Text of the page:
fan·fare | \ˈfan-ˌfer \

Definition of fanfare 

1 : a short and lively sounding of trumpets

2 : a showy outward display

Examples of fanfare in a Sentence

The new jet was introduced with great fanfare.

Recent Examples on the Web

The latest era of Trek films has attracted some of the biggest names in film to the franchise, and a new series—Star Trek: Discovery—just debuted to plenty of fanfare despite its unusual viewing situation. Sam Ferguson, Ars Technica, "A dozen years after near-death, Star Trek’s future may be stronger than ever," 19 May 2018 This coalition was put together without a lot of fanfare. Fox News, "Gorka on Syria strike: US is duty-bound to respond to Assad," 13 Apr. 2018 Without much fanfare, Jalen Hunt committed to Iowa football last week. Perry A. Farrell, Detroit Free Press, "Recruiting: Belleville football's Jalen Hunt enjoys Iowa's family feel," 11 July 2018 Perez was appointed the new bishop of Cleveland last July by Pope Francis, and installed in September to great fanfare. Emily Bamforth,, "Watch Cleveland bishop Nelson Perez discuss issues facing the church and Cleveland community at the City Club," 13 Apr. 2018 The huge, 26-story tower opened to great fanfare in 1974, but closed the next year when the civil war broke out and gunmen moved in to take advantage of its commanding views of downtown. Ben Hubbard, New York Times, "Walking Tour of a City’s History, Assassinations Included," 7 Feb. 2018 The park opened in 1965 to great local fanfare (the same year that the Astrodome opened) and was one of the first ocean theme parks in the nation of its kind. Craig Hlavaty, Houston Chronicle, "Sea-Arama in Galveston was an island attraction for decades," 11 July 2018 George Wright opened in 1936 amid great fanfare, a Ross design that required 60,000 pounds of dynamite, the US Army Corps of Engineers, and $1 million in funding. Ben Volin,, "Restoration has made George Wright and Franklin Park golfing jewels," 3 July 2018 Without debate or fanfare, the Pennsylvania legislature last week passed a bill that will dramatically change the rules for safeguarding newborns who go home from the hospital with mothers battling addiction. Marie Mccullough,, "Pa. law aims to protect newborns of moms in opioid addiction," 29 June 2018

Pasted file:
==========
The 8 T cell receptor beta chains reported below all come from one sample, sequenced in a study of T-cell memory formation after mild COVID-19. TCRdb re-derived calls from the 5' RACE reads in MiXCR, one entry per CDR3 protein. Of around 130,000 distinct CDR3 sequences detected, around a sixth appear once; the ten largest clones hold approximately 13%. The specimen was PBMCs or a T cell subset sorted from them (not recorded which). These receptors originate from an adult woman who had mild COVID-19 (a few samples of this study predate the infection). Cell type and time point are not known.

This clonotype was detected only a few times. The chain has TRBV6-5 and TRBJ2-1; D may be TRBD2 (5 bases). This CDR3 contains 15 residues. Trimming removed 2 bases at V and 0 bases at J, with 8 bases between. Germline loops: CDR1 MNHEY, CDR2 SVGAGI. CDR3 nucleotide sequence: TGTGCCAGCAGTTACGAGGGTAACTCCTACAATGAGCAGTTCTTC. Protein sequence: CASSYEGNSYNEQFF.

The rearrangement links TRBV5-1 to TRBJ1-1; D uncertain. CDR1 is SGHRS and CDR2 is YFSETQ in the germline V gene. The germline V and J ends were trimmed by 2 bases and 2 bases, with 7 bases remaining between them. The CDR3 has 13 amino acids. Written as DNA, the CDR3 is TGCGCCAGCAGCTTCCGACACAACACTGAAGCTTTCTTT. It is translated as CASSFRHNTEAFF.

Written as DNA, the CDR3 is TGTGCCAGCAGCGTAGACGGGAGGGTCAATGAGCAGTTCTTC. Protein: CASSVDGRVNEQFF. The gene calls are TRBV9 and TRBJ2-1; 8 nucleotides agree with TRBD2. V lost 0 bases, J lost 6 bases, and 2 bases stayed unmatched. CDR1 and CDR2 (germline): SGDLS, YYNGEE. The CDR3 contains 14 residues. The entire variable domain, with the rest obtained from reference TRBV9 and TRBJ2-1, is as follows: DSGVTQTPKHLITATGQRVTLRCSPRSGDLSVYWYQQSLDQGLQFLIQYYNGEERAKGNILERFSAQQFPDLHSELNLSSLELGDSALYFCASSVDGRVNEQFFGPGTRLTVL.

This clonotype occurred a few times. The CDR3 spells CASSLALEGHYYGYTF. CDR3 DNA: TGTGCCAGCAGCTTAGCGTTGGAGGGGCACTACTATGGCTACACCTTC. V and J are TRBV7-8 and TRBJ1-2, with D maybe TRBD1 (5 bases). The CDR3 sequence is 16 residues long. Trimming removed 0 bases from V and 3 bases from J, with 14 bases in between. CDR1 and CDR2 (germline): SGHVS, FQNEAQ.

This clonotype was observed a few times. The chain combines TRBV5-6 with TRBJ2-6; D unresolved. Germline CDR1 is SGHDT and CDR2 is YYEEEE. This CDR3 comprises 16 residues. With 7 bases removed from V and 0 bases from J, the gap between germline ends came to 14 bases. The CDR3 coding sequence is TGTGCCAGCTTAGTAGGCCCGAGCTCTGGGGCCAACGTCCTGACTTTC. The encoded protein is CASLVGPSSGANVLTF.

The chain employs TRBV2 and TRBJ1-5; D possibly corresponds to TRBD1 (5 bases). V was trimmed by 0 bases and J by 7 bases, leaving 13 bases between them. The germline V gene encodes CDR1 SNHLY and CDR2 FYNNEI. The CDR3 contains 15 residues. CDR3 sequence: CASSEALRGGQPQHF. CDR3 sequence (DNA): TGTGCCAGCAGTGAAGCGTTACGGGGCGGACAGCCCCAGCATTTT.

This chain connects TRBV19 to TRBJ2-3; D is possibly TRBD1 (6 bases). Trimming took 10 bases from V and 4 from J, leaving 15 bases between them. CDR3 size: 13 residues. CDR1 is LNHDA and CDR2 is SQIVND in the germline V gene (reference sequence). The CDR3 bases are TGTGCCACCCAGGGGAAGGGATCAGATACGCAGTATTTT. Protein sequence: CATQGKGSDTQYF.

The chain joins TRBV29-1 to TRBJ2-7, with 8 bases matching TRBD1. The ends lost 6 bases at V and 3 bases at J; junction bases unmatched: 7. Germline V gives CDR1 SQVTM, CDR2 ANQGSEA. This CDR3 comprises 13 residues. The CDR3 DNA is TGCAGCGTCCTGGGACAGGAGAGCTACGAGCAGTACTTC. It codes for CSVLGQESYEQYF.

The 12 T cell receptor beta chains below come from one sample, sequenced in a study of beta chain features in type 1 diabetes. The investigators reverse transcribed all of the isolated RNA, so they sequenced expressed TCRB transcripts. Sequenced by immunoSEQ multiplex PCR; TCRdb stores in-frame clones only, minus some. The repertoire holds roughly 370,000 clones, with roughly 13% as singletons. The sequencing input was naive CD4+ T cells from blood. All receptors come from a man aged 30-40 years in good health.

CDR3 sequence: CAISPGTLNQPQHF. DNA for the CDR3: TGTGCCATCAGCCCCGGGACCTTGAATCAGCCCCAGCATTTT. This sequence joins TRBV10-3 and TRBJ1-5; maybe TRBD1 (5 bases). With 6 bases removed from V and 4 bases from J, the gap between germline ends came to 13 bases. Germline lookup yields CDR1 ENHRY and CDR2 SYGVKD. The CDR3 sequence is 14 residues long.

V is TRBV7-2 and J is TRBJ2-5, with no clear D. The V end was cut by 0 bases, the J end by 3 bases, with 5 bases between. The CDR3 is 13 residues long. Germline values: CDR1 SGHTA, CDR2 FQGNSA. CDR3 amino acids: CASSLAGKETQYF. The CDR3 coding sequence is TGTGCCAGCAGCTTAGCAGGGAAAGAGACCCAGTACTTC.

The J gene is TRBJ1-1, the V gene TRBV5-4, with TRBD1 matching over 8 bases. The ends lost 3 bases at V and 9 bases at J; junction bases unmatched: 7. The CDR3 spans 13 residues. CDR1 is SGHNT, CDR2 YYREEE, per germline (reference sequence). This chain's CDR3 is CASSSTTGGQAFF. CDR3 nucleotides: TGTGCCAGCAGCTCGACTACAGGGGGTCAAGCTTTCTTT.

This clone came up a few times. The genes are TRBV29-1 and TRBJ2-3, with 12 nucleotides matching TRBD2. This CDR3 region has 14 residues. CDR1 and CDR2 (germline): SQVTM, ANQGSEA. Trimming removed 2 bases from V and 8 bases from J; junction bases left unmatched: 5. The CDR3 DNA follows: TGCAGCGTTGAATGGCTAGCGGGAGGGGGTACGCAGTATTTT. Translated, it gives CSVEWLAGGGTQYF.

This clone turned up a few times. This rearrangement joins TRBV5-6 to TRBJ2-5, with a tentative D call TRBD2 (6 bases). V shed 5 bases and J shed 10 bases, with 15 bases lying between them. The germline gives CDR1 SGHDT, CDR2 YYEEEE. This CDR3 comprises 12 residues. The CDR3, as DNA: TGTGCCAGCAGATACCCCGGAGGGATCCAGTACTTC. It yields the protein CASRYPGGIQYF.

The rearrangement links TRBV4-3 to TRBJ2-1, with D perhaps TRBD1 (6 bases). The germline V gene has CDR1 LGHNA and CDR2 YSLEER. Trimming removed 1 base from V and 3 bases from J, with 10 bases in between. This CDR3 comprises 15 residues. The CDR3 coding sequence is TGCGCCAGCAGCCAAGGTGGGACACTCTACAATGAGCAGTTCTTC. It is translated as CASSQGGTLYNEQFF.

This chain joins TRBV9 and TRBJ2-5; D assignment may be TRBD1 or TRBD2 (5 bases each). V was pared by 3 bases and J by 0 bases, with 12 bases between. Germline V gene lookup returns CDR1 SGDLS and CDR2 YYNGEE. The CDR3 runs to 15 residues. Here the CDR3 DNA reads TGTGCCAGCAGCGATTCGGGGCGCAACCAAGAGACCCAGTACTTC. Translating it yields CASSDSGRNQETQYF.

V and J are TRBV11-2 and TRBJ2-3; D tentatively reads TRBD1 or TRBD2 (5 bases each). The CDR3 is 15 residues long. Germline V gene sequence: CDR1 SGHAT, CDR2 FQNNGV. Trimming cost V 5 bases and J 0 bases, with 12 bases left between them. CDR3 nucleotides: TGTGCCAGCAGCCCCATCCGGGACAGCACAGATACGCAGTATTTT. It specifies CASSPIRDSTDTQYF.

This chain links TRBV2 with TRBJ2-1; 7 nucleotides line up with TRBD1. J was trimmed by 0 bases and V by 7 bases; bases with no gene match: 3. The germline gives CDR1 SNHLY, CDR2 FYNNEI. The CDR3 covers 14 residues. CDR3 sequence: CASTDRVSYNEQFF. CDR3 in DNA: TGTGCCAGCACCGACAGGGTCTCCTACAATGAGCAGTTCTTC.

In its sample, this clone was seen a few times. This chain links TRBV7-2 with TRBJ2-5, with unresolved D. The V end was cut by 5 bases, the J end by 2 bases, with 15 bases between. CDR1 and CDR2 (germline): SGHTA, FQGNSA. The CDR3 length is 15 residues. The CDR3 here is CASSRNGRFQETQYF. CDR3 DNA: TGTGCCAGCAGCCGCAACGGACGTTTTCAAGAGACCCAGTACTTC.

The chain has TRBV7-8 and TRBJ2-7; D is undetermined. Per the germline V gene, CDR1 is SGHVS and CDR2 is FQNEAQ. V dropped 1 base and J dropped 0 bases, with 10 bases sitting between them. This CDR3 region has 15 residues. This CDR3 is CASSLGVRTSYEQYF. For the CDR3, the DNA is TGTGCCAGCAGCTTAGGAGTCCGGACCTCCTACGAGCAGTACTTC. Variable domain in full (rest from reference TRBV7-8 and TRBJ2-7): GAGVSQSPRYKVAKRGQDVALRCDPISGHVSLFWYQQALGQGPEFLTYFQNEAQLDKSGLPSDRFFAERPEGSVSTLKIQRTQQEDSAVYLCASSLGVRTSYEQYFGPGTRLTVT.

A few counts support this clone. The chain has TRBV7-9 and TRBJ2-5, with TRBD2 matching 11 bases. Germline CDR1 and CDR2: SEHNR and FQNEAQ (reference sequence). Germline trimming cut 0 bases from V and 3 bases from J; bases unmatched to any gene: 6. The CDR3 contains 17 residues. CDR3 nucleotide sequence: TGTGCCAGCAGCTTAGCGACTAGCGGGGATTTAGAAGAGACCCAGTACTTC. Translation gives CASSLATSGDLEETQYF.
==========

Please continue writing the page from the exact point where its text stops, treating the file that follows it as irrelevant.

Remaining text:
These example sentences are selected automatically from various online news sources to reflect current usage of the word 'fanfare.' Views expressed in the examples do not represent the opinion of Merriam-Webster or its editors. Send us feedback.

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First Known Use of fanfare

1605, in the meaning defined at sense 1

History and Etymology for fanfare


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Dictionary Entries near fanfare







fan fiction

Statistics for fanfare

Last Updated

10 Oct 2018

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The first known use of fanfare was in 1605

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English Language Learners Definition of fanfare

: a lot of talk or activity showing that people are excited about something

: a short piece of music played loudly with trumpets especially to announce that someone is arriving

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